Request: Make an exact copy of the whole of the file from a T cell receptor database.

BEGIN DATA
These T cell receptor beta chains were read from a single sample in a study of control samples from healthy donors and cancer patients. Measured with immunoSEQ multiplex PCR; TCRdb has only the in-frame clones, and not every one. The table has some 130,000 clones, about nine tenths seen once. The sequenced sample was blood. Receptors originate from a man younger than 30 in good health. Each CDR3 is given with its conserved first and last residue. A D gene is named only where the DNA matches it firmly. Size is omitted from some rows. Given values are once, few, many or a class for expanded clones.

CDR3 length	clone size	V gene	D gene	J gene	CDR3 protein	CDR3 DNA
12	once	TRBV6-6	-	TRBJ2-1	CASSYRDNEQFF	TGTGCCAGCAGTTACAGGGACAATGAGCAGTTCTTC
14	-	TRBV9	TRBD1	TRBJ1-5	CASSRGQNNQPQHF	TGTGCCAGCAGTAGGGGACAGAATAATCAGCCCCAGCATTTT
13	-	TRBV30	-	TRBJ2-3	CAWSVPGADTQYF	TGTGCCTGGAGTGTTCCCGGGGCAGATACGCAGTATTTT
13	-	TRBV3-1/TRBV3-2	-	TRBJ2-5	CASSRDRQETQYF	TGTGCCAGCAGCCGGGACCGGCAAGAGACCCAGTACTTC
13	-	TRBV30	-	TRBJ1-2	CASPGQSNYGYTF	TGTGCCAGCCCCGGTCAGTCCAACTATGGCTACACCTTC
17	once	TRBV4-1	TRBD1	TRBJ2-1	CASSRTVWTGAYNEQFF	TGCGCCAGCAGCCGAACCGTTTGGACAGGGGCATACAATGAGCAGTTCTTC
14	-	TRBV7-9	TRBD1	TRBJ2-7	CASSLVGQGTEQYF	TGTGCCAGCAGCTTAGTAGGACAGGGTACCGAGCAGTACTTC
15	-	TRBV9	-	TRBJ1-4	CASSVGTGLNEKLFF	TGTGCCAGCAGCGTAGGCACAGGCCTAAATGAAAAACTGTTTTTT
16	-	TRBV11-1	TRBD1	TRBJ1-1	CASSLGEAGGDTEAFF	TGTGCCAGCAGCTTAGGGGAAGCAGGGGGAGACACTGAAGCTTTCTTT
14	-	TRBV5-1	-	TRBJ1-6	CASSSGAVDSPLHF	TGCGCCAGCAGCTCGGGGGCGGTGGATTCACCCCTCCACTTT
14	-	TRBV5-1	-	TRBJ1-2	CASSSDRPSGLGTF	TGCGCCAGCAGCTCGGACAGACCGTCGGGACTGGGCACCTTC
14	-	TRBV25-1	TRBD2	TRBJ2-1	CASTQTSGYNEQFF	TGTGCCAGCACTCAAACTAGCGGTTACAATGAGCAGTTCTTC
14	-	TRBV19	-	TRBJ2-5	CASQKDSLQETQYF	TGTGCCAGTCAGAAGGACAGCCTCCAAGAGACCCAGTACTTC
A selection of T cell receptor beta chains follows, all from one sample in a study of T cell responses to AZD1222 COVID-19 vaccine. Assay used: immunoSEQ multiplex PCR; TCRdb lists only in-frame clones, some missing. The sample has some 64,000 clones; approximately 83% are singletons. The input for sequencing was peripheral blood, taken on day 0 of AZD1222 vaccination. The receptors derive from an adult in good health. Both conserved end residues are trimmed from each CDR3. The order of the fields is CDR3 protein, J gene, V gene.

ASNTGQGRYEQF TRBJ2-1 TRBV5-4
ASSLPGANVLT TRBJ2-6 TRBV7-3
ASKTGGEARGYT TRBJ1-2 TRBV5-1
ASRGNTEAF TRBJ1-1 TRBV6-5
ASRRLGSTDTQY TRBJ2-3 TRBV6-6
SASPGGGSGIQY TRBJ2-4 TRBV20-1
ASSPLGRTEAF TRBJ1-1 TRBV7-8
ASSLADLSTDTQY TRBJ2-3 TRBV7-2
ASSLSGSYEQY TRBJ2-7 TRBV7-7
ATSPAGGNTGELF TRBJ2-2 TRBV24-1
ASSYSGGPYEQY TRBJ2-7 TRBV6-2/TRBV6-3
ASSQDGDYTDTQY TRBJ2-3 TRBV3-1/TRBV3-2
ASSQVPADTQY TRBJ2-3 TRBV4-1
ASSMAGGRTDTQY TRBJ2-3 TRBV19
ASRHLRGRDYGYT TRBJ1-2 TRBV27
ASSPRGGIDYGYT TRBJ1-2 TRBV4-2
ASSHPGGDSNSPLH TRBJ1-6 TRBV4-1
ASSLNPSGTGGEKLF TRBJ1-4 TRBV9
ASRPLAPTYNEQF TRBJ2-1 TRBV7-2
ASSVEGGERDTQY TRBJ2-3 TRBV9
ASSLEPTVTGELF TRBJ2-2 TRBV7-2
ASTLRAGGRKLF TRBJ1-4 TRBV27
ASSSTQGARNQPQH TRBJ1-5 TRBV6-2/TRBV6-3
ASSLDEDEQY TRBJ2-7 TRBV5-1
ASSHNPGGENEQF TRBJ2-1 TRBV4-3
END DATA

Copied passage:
These T cell receptor beta chains were read from a single sample in a study of control samples from healthy donors and cancer patients. Measured with immunoSEQ multiplex PCR; TCRdb has only the in-frame clones, and not every one. The table has some 130,000 clones, about nine tenths seen once. The sequenced sample was blood. Receptors originate from a man younger than 30 in good health. Each CDR3 is given with its conserved first and last residue. A D gene is named only where the DNA matches it firmly. Size is omitted from some rows. Given values are once, few, many or a class for expanded clones.

CDR3 length	clone size	V gene	D gene	J gene	CDR3 protein	CDR3 DNA
12	once	TRBV6-6	-	TRBJ2-1	CASSYRDNEQFF	TGTGCCAGCAGTTACAGGGACAATGAGCAGTTCTTC
14	-	TRBV9	TRBD1	TRBJ1-5	CASSRGQNNQPQHF	TGTGCCAGCAGTAGGGGACAGAATAATCAGCCCCAGCATTTT
13	-	TRBV30	-	TRBJ2-3	CAWSVPGADTQYF	TGTGCCTGGAGTGTTCCCGGGGCAGATACGCAGTATTTT
13	-	TRBV3-1/TRBV3-2	-	TRBJ2-5	CASSRDRQETQYF	TGTGCCAGCAGCCGGGACCGGCAAGAGACCCAGTACTTC
13	-	TRBV30	-	TRBJ1-2	CASPGQSNYGYTF	TGTGCCAGCCCCGGTCAGTCCAACTATGGCTACACCTTC
17	once	TRBV4-1	TRBD1	TRBJ2-1	CASSRTVWTGAYNEQFF	TGCGCCAGCAGCCGAACCGTTTGGACAGGGGCATACAATGAGCAGTTCTTC
14	-	TRBV7-9	TRBD1	TRBJ2-7	CASSLVGQGTEQYF	TGTGCCAGCAGCTTAGTAGGACAGGGTACCGAGCAGTACTTC
15	-	TRBV9	-	TRBJ1-4	CASSVGTGLNEKLFF	TGTGCCAGCAGCGTAGGCACAGGCCTAAATGAAAAACTGTTTTTT
16	-	TRBV11-1	TRBD1	TRBJ1-1	CASSLGEAGGDTEAFF	TGTGCCAGCAGCTTAGGGGAAGCAGGGGGAGACACTGAAGCTTTCTTT
14	-	TRBV5-1	-	TRBJ1-6	CASSSGAVDSPLHF	TGCGCCAGCAGCTCGGGGGCGGTGGATTCACCCCTCCACTTT
14	-	TRBV5-1	-	TRBJ1-2	CASSSDRPSGLGTF	TGCGCCAGCAGCTCGGACAGACCGTCGGGACTGGGCACCTTC
14	-	TRBV25-1	TRBD2	TRBJ2-1	CASTQTSGYNEQFF	TGTGCCAGCACTCAAACTAGCGGTTACAATGAGCAGTTCTTC
14	-	TRBV19	-	TRBJ2-5	CASQKDSLQETQYF	TGTGCCAGTCAGAAGGACAGCCTCCAAGAGACCCAGTACTTC
A selection of T cell receptor beta chains follows, all from one sample in a study of T cell responses to AZD1222 COVID-19 vaccine. Assay used: immunoSEQ multiplex PCR; TCRdb lists only in-frame clones, some missing. The sample has some 64,000 clones; approximately 83% are singletons. The input for sequencing was peripheral blood, taken on day 0 of AZD1222 vaccination. The receptors derive from an adult in good health. Both conserved end residues are trimmed from each CDR3. The order of the fields is CDR3 protein, J gene, V gene.

ASNTGQGRYEQF TRBJ2-1 TRBV5-4
ASSLPGANVLT TRBJ2-6 TRBV7-3
ASKTGGEARGYT TRBJ1-2 TRBV5-1
ASRGNTEAF TRBJ1-1 TRBV6-5
ASRRLGSTDTQY TRBJ2-3 TRBV6-6
SASPGGGSGIQY TRBJ2-4 TRBV20-1
ASSPLGRTEAF TRBJ1-1 TRBV7-8
ASSLADLSTDTQY TRBJ2-3 TRBV7-2
ASSLSGSYEQY TRBJ2-7 TRBV7-7
ATSPAGGNTGELF TRBJ2-2 TRBV24-1
ASSYSGGPYEQY TRBJ2-7 TRBV6-2/TRBV6-3
ASSQDGDYTDTQY TRBJ2-3 TRBV3-1/TRBV3-2
ASSQVPADTQY TRBJ2-3 TRBV4-1
ASSMAGGRTDTQY TRBJ2-3 TRBV19
ASRHLRGRDYGYT TRBJ1-2 TRBV27
ASSPRGGIDYGYT TRBJ1-2 TRBV4-2
ASSHPGGDSNSPLH TRBJ1-6 TRBV4-1
ASSLNPSGTGGEKLF TRBJ1-4 TRBV9
ASRPLAPTYNEQF TRBJ2-1 TRBV7-2
ASSVEGGERDTQY TRBJ2-3 TRBV9
ASSLEPTVTGELF TRBJ2-2 TRBV7-2
ASTLRAGGRKLF TRBJ1-4 TRBV27
ASSSTQGARNQPQH TRBJ1-5 TRBV6-2/TRBV6-3
ASSLDEDEQY TRBJ2-7 TRBV5-1
ASSHNPGGENEQF TRBJ2-1 TRBV4-3